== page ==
After a humiliating interview with a headhunter, Kate has an opportunity to apply for a temporary junior position at her old work place, Edwin Morgan Forster when her friend, Candy Stratton happens to give her name to someone at a women’s networking thing. Although it is marketing business development and a bit of admin, Kate sits down and redo her CV. She  decides to lie about her age.
Until you start trying to conceal your age you have no idea how many ways there are to give it away. Teen idols, pop stars , fashionable restaurants, famous football matches, Olympics, moon landings, children’s TV programmes, historical knowledge, having seen any movie made before Pulp Fiction, being able to spell. Each and every one of them is a potential trap for a woman pretending to be seven years younger.’

As if Kate’s life is not complicated enough, seven years ago by some internet intervention, she had accidentally pressed sent to her client, Jack Abelhammer a note that read “ Drunk and disorderly? Not exactly. I don’t need to be drunk to be disorderly”, the note that was intended for her woman friend, Candy. Jack is the charming client and friend whom Kate has left behind along with her job at Edwin Morgan Forster.
Years later, she tells Jack,
But the world Is not ideal. Never was, never will be. Ideals are for people who are free, for people who can act for themselves. I can’t, I have to think of other people. I have so many people who depend on me. The thing with ideals is they don’t inspire. They screw you up, make you sad, always dangling there out of reach.”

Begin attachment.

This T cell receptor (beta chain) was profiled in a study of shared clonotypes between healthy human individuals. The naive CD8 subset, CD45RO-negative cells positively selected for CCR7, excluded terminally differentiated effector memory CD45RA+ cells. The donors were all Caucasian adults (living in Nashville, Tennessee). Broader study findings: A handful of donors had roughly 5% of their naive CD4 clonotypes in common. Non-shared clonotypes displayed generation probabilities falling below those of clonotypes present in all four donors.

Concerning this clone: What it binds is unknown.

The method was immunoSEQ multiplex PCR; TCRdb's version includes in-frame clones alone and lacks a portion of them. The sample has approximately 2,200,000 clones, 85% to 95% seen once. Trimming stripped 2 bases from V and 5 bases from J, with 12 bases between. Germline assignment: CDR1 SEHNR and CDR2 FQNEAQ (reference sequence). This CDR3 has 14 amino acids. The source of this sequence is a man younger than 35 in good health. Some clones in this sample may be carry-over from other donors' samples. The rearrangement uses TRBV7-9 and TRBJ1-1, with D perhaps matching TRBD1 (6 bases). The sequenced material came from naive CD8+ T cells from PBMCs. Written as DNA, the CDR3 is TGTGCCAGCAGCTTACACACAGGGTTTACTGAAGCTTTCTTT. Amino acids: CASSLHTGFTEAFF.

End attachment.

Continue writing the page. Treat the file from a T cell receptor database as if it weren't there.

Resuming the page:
Most working mothers will see a bit of themselves in the harried and capable Kate Reddy, the protagonist in both I don’t know how she does it and its sequel How Hard Can It Be?. Allison Pearson’s observations about the sandwich generation, parenting amidst the social media age and ageism for women are acute and poignant. Her take on coping with perimenopause is hilarious and how Kate has to cope with her roller coaster ride in her home and work life is funny indeed. The downside is it is still a feel-good read about middle-class woes. 

How Hard Can It Be ? has been optioned and adapted for tv. click  I don’t know How She does it”  was earlier on made into a movie and Sarah Jessica Parker acted as Kate Reddy.